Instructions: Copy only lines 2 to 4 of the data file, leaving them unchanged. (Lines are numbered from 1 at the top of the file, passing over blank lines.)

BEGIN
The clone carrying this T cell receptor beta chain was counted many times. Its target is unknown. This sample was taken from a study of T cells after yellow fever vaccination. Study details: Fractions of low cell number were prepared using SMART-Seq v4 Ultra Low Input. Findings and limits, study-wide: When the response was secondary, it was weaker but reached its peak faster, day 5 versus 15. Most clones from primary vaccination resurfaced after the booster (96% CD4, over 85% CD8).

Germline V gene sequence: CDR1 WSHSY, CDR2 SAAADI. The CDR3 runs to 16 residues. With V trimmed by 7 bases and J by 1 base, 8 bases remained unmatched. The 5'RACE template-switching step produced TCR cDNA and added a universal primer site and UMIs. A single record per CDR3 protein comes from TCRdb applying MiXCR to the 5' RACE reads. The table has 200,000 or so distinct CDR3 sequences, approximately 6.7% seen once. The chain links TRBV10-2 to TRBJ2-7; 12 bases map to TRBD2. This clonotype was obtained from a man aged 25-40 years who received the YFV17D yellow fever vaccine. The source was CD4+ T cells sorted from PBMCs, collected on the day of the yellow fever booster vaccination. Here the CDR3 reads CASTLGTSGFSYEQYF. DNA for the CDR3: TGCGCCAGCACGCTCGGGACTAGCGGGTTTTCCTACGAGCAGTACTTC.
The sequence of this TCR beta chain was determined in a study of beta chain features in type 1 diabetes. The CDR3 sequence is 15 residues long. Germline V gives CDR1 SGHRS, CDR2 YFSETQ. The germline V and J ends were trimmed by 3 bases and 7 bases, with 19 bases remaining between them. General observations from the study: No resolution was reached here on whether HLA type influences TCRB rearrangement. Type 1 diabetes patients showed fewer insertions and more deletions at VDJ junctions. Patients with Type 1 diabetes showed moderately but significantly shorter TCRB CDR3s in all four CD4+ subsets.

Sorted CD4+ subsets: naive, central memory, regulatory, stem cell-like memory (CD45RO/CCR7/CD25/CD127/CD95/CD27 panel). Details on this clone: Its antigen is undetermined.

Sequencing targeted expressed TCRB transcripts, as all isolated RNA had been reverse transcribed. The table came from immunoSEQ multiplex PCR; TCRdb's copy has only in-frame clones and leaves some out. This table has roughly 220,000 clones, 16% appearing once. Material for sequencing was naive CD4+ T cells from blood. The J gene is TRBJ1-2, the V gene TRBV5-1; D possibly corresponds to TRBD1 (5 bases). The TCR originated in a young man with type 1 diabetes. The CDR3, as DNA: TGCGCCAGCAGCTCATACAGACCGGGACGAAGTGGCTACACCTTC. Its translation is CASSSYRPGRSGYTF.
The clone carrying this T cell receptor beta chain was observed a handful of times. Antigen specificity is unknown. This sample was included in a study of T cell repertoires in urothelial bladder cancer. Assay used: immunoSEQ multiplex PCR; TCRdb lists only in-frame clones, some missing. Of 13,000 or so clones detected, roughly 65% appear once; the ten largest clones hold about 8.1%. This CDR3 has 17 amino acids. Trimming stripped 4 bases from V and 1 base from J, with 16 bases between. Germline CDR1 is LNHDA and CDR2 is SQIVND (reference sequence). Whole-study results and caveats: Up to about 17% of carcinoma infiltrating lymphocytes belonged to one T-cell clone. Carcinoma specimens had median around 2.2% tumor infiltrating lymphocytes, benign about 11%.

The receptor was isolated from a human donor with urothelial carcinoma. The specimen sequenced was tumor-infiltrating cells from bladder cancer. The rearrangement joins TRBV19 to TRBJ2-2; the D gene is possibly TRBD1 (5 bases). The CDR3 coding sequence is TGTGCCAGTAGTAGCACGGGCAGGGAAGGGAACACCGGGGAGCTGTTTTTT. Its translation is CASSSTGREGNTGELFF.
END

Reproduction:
Germline V gene sequence: CDR1 WSHSY, CDR2 SAAADI. The CDR3 runs to 16 residues. With V trimmed by 7 bases and J by 1 base, 8 bases remained unmatched. The 5'RACE template-switching step produced TCR cDNA and added a universal primer site and UMIs. A single record per CDR3 protein comes from TCRdb applying MiXCR to the 5' RACE reads. The table has 200,000 or so distinct CDR3 sequences, approximately 6.7% seen once. The chain links TRBV10-2 to TRBJ2-7; 12 bases map to TRBD2. This clonotype was obtained from a man aged 25-40 years who received the YFV17D yellow fever vaccine. The source was CD4+ T cells sorted from PBMCs, collected on the day of the yellow fever booster vaccination. Here the CDR3 reads CASTLGTSGFSYEQYF. DNA for the CDR3: TGCGCCAGCACGCTCGGGACTAGCGGGTTTTCCTACGAGCAGTACTTC.
The sequence of this TCR beta chain was determined in a study of beta chain features in type 1 diabetes. The CDR3 sequence is 15 residues long. Germline V gives CDR1 SGHRS, CDR2 YFSETQ. The germline V and J ends were trimmed by 3 bases and 7 bases, with 19 bases remaining between them. General observations from the study: No resolution was reached here on whether HLA type influences TCRB rearrangement. Type 1 diabetes patients showed fewer insertions and more deletions at VDJ junctions. Patients with Type 1 diabetes showed moderately but significantly shorter TCRB CDR3s in all four CD4+ subsets.

Sorted CD4+ subsets: naive, central memory, regulatory, stem cell-like memory (CD45RO/CCR7/CD25/CD127/CD95/CD27 panel). Details on this clone: Its antigen is undetermined.